Many clauses and phrases make the noun known to the listener by telling the listener which person or thing we are talking about.

  • Can you give me the book on the table.
  • Did you read the book which I gave you?
  • etc.

The quote is from English grammar book, this is why I suppose everything should be correct. However, 'make' looks very weird to me. Isn't it a typo?

  • 1
    The verbal collocation is "to make (something) known", which is a periphrasis for reveal. The politician made his ire known via Twitter.
    – TimR
    Commented Feb 20, 2019 at 11:18

2 Answers 2


The subject must agree in number with its verb.

This is the rule to be applied while deciding what to opt for. Thus, if a subject is singular, its verb must also be singular; if a subject is plural, its verb must also be plural.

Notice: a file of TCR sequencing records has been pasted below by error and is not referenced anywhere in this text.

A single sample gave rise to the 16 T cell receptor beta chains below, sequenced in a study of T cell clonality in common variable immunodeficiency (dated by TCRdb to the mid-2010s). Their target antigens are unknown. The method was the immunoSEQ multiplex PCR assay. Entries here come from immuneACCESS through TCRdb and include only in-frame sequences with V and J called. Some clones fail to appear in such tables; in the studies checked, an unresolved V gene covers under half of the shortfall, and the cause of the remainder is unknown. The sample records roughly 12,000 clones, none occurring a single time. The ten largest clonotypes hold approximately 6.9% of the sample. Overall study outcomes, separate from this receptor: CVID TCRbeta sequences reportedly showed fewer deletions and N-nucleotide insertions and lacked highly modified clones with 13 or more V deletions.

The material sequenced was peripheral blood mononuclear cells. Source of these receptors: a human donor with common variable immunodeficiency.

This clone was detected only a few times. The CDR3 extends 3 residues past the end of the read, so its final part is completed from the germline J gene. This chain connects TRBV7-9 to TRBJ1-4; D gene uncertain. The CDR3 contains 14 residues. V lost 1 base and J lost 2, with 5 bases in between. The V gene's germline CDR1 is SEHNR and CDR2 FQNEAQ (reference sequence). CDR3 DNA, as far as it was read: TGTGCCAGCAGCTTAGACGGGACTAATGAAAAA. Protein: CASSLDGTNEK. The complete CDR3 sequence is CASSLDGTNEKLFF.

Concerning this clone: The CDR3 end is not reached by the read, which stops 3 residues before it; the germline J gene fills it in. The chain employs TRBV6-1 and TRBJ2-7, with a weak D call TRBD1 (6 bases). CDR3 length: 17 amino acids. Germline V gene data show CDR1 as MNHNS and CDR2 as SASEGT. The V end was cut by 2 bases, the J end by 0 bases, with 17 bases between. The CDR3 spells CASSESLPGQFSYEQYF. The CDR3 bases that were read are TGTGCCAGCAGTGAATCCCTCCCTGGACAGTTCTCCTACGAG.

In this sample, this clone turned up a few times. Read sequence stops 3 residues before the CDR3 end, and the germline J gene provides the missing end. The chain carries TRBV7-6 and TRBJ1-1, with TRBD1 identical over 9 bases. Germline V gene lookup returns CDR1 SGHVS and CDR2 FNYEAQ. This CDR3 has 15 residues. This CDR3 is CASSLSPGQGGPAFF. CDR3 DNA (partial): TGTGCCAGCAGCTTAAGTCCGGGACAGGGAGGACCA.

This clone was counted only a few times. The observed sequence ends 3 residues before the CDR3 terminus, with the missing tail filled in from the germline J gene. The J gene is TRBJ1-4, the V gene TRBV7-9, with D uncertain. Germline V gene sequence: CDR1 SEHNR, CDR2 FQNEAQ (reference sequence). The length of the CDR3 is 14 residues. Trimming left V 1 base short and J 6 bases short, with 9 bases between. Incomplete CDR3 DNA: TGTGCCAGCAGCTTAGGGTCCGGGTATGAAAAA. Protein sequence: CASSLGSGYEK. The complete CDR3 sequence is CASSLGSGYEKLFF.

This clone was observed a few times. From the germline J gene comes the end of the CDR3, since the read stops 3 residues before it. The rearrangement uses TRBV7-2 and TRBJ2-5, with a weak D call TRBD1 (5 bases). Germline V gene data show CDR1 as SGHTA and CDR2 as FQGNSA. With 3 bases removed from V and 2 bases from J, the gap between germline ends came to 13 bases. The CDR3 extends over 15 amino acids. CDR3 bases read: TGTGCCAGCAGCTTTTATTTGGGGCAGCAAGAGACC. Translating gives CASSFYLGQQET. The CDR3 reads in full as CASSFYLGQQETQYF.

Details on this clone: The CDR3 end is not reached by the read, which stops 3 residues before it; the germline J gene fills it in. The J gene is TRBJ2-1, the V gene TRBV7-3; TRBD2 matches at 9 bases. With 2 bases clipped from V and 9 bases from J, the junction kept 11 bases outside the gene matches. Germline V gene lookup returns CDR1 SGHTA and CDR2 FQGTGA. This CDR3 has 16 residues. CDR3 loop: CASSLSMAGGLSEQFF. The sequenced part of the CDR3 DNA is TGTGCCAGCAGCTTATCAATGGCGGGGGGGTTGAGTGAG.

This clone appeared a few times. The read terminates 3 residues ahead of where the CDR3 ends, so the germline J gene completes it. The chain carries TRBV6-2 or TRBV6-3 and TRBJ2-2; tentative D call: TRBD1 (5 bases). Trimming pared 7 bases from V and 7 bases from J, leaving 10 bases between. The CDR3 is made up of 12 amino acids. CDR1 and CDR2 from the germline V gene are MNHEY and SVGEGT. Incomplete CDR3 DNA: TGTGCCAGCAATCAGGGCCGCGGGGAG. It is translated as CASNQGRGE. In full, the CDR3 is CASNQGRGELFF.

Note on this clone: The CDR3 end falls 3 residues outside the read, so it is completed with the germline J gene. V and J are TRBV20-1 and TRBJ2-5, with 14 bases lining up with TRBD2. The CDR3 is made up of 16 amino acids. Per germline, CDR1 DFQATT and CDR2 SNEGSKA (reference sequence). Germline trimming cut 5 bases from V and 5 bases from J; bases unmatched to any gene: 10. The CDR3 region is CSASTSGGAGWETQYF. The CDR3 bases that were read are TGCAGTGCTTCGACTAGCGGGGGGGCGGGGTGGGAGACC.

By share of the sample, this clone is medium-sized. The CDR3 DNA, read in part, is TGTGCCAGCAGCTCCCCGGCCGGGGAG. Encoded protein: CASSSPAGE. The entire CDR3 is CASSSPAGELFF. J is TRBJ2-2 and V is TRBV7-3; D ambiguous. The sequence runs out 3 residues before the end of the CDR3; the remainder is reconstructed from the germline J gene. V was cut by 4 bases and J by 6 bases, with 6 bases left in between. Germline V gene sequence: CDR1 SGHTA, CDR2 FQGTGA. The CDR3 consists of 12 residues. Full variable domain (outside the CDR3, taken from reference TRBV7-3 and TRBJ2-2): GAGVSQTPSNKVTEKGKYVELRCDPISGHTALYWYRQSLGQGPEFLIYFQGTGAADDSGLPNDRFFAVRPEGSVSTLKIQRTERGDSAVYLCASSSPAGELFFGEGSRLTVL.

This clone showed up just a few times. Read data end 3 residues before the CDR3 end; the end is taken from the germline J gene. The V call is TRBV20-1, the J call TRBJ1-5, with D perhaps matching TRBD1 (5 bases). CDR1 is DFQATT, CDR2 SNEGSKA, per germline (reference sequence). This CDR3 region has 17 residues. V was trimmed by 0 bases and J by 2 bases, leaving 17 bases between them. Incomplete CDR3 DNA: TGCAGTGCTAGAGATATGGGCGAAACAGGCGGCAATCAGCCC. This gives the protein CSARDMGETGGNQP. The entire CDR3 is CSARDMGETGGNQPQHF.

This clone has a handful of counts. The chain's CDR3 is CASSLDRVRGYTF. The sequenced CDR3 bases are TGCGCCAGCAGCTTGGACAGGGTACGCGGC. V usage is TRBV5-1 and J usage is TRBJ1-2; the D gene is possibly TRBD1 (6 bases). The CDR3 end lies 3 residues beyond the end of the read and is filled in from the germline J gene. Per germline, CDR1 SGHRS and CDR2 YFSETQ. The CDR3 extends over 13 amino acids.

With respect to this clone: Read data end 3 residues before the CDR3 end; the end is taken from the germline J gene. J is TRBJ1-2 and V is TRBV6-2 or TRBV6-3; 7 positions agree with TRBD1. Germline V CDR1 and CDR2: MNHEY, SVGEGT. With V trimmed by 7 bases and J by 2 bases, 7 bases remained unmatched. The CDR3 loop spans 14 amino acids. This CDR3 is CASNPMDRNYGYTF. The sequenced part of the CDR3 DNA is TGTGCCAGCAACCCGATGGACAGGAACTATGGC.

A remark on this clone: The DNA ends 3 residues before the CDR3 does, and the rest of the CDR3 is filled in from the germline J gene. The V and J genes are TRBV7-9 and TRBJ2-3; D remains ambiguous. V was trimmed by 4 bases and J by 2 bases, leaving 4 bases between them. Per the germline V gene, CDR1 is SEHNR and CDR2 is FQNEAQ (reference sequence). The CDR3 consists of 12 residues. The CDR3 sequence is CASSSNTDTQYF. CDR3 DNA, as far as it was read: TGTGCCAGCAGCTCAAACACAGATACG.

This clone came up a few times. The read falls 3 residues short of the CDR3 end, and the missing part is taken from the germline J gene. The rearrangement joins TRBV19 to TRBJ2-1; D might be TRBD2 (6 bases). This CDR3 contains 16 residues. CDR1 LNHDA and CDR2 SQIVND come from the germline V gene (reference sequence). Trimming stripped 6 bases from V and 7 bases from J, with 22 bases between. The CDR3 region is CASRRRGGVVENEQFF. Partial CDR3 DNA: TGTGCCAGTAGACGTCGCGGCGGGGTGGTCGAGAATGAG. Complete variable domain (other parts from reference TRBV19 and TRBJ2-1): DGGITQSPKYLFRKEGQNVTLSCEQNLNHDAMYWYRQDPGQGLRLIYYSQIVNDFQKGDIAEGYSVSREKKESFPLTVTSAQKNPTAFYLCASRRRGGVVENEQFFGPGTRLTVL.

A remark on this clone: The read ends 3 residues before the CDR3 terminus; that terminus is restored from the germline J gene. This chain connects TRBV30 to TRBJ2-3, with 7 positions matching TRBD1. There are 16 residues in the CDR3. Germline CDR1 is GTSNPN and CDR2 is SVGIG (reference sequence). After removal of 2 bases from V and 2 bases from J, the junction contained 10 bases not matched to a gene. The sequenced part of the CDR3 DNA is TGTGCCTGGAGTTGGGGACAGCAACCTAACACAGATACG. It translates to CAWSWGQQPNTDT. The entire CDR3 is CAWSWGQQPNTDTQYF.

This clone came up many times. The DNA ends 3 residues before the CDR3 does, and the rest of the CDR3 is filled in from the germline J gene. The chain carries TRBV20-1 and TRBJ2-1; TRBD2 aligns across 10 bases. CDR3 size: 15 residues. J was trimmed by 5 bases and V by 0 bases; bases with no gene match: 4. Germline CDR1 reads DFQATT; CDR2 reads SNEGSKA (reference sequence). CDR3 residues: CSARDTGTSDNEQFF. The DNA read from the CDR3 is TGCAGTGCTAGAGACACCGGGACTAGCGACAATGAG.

This is a case of a compound sentence (means made up of two or more parts. Two or more words can be compounded or linked by joining them with any of three words: and, or, and nor)

Many clauses and phrases

The verb is singular if the two subjects separated by and refer to the same person or thing.

Both Clauses and Phrases are referring to the same thing. Hence, the verb make is correct.

  • What's the source of your quoted sentences? Commented Feb 20, 2019 at 7:24

I think because the subjects are clauses and phrases, which are plural, it should be 'make'.

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